– The first group of almost 100,000 Venezuelan migrants without legal status in the Dominican Republic have received visas allowing them to work, open bank accounts and join the social security system under the country’s Migration Normalization Plan.
Created by the Dominican government and launched with the support of the International Organization for Migration (IOM), the plan aims to regularize the Venezuelan population in three stages: application for extension of stay, visa, and residency. Since April, when the first phase began, 43,000 Venezuelans have registered to extend their stay and, on 1 July, the first group of 21 Venezuelans received their work visa.
“Now that I have my visa, I feel that for others like me a lot of opportunities are opening. We will be able to establish more safely and formally to offer a better future to our children,” says Gabriela Rivero, who arrived in the country with her husband and daughter in 2018. “Once we settled, we did not imagine how difficult it would be to get a job because the lack of documentation closed all doors.”
Since 2019 Gabriela has led a support organization for Venezuelan migrants in Santiago de los Caballeros called FEV (Fundación Emigrantes de Venezuela), which offers free orientation and helps hundreds of migrants daily to complete their normalization plan applications.
With IOM support, eight Venezuelan migrant organizations have created orientation hubs to assist the Venezuelan population who are applying to the plan. Of the 43,000 registered through the General Directorate of Migration (DGM) web page, around 9,000 have visited the hubs for help on the procedure. The promoters and coordinators of each hub – mostly Venezuelan migrants – have learned the process with the support and guidance of the DGM team and the Ministry of Foreign Affairs (MIREX). Besides being trained for orientation, they became the pilot group of the plan to receive their extensions and visas.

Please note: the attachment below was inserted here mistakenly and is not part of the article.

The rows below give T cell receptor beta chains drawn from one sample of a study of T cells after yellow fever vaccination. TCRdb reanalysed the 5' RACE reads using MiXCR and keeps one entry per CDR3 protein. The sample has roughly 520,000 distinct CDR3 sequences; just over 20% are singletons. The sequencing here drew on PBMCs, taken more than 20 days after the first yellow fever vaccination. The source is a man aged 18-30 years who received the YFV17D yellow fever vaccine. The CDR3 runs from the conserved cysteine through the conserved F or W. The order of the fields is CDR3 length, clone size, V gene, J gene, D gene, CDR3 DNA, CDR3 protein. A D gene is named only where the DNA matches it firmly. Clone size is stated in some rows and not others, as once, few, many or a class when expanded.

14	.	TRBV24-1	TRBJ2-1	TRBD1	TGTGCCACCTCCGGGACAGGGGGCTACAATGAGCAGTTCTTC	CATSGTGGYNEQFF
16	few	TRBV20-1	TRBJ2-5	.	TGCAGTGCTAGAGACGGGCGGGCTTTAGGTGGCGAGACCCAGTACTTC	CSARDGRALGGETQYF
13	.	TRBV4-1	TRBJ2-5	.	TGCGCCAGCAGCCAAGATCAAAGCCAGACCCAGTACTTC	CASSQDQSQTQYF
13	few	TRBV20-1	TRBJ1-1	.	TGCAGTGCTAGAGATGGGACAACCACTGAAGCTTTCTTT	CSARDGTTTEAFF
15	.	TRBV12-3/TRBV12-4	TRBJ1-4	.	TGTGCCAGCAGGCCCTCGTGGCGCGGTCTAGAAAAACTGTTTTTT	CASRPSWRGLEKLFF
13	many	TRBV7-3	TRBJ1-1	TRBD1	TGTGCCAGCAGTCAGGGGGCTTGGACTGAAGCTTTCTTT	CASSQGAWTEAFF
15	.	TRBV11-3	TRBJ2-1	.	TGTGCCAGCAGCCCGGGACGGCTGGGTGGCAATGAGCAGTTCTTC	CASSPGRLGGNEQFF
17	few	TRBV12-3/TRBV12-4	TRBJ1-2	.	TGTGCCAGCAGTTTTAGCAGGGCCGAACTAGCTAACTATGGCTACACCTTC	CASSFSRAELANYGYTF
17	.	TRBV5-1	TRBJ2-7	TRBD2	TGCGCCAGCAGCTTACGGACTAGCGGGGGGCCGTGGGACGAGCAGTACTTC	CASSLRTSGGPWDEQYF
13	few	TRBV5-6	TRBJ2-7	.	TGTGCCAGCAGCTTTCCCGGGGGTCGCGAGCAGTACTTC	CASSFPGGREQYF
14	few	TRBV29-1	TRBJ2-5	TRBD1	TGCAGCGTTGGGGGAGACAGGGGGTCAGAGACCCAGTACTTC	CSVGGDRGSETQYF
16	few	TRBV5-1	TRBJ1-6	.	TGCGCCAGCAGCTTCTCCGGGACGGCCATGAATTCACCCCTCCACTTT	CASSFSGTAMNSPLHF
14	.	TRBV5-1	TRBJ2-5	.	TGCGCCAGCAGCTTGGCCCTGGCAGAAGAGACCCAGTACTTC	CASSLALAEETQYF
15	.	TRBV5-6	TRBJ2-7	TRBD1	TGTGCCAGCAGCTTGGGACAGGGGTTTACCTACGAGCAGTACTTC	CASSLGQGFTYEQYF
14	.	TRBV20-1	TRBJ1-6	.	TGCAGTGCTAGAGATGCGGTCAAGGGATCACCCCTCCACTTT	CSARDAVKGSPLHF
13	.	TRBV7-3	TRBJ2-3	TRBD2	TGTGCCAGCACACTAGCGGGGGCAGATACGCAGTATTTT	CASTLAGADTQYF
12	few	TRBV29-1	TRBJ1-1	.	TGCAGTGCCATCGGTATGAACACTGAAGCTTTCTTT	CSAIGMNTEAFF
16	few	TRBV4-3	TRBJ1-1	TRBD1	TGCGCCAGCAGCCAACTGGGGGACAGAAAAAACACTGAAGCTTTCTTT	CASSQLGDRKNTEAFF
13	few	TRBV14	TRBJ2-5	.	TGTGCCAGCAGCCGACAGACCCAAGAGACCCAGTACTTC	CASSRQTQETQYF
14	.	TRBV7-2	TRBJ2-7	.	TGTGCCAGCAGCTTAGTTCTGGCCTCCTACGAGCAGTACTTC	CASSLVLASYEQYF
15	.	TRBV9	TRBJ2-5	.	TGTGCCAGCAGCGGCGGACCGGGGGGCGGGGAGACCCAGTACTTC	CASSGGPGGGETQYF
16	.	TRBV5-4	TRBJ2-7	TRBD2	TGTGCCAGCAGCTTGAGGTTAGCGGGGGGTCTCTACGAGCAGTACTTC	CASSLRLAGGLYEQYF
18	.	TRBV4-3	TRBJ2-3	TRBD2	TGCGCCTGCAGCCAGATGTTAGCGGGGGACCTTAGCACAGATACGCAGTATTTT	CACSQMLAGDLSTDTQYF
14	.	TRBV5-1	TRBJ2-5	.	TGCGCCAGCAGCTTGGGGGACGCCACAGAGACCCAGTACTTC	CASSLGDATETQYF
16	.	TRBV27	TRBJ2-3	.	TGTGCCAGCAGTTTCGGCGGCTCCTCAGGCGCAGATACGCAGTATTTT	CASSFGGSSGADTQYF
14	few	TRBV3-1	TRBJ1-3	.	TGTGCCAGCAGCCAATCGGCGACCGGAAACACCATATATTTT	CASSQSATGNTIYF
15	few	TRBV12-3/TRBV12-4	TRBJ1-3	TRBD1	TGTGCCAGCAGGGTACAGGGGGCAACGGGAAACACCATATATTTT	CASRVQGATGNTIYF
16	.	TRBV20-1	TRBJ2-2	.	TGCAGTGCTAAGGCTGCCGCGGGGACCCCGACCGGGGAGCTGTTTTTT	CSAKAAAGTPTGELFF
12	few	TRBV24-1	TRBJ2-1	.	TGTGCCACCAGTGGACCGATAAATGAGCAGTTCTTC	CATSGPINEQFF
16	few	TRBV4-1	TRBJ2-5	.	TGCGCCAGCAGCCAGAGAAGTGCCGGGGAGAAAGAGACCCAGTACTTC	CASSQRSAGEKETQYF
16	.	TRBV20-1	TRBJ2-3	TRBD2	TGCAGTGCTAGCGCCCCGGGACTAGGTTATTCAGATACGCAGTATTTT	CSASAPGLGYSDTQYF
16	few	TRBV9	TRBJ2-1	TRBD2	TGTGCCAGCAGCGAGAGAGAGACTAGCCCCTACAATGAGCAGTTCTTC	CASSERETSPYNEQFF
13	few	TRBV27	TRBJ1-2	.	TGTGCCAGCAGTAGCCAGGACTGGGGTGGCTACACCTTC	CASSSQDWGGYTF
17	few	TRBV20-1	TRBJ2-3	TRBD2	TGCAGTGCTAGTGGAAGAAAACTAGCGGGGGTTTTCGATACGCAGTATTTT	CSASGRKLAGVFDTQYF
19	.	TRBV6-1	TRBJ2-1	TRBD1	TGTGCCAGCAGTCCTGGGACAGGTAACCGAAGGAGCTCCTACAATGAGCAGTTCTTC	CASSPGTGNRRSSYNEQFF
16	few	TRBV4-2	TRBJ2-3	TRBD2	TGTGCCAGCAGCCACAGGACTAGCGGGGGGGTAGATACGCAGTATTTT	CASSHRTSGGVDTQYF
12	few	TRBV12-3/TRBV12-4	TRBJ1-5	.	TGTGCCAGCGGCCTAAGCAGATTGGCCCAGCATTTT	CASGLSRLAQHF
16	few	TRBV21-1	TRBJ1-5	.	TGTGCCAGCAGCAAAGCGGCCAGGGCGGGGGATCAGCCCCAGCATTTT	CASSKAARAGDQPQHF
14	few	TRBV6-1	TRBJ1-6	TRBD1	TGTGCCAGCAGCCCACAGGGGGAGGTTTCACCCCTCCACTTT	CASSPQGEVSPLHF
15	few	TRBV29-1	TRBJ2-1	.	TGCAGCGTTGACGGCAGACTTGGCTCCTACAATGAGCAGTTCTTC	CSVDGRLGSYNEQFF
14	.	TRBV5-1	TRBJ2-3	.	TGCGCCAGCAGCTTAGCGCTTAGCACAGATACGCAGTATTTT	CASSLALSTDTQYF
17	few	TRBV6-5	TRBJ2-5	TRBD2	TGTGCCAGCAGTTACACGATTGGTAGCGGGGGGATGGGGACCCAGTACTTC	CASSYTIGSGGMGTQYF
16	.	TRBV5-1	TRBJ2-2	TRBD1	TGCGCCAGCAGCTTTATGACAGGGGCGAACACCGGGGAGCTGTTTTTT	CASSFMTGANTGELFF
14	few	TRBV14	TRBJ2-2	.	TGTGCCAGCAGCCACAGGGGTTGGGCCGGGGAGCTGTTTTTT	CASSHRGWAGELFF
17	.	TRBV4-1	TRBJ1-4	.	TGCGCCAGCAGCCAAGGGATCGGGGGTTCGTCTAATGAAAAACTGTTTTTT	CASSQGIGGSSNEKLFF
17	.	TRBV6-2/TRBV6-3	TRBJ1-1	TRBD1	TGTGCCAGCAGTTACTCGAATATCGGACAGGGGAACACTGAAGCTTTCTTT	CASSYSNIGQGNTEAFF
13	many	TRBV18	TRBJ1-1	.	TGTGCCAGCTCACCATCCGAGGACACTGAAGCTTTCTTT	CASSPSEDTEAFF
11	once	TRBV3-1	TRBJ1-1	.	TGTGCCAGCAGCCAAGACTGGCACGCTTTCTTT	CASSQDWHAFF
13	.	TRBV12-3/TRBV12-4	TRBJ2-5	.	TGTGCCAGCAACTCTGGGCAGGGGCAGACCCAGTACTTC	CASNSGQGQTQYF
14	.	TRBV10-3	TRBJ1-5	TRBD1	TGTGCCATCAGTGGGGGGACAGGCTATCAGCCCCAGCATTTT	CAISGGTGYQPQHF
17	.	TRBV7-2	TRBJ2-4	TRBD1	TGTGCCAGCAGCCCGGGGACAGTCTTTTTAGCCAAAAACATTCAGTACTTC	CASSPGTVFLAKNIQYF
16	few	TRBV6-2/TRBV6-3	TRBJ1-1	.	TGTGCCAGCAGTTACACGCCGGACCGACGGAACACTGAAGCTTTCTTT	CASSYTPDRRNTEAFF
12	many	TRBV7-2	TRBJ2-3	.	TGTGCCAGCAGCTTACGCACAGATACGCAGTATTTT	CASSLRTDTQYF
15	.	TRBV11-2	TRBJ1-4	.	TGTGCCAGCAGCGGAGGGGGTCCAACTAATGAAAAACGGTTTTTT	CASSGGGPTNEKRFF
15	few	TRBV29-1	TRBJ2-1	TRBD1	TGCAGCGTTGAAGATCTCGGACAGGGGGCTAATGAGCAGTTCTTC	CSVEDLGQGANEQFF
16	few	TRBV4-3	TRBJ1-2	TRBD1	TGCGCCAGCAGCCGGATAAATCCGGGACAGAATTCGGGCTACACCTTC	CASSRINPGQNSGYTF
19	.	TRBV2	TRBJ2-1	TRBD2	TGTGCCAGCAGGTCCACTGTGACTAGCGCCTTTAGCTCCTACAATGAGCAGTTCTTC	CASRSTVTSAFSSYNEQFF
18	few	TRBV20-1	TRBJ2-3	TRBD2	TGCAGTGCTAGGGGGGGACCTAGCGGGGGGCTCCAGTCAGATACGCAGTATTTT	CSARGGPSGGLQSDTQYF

“The idea of this process is that we are the ones at the front of the hubs, a migrant helping a migrant, a Venezuelan helping a Venezuelan,” says Iván Carrera, a lawyer from Caracas and legal adviser of FUNCOVERD (Fundación Colonia de Venezolanos en RD). Carrera works as a promoter at the orientation hub in El Sambil Santo Domingo, one of the locations with the most people requesting support for their application.
The support IOM provides to the eight orientation hubs is funded by the R4V Inter-Agency Coordination Platform for Refugees and Migrants from Venezuela. The R4V Platform seeks to integrate all relevant actors – governments, UN agencies, other international organizations, civil society, and the private sector – and to foster a comprehensive, foreseeable, and harmonized response to the situation of Venezuelan refugees and migrants at the regional level in Latin America and the Caribbean.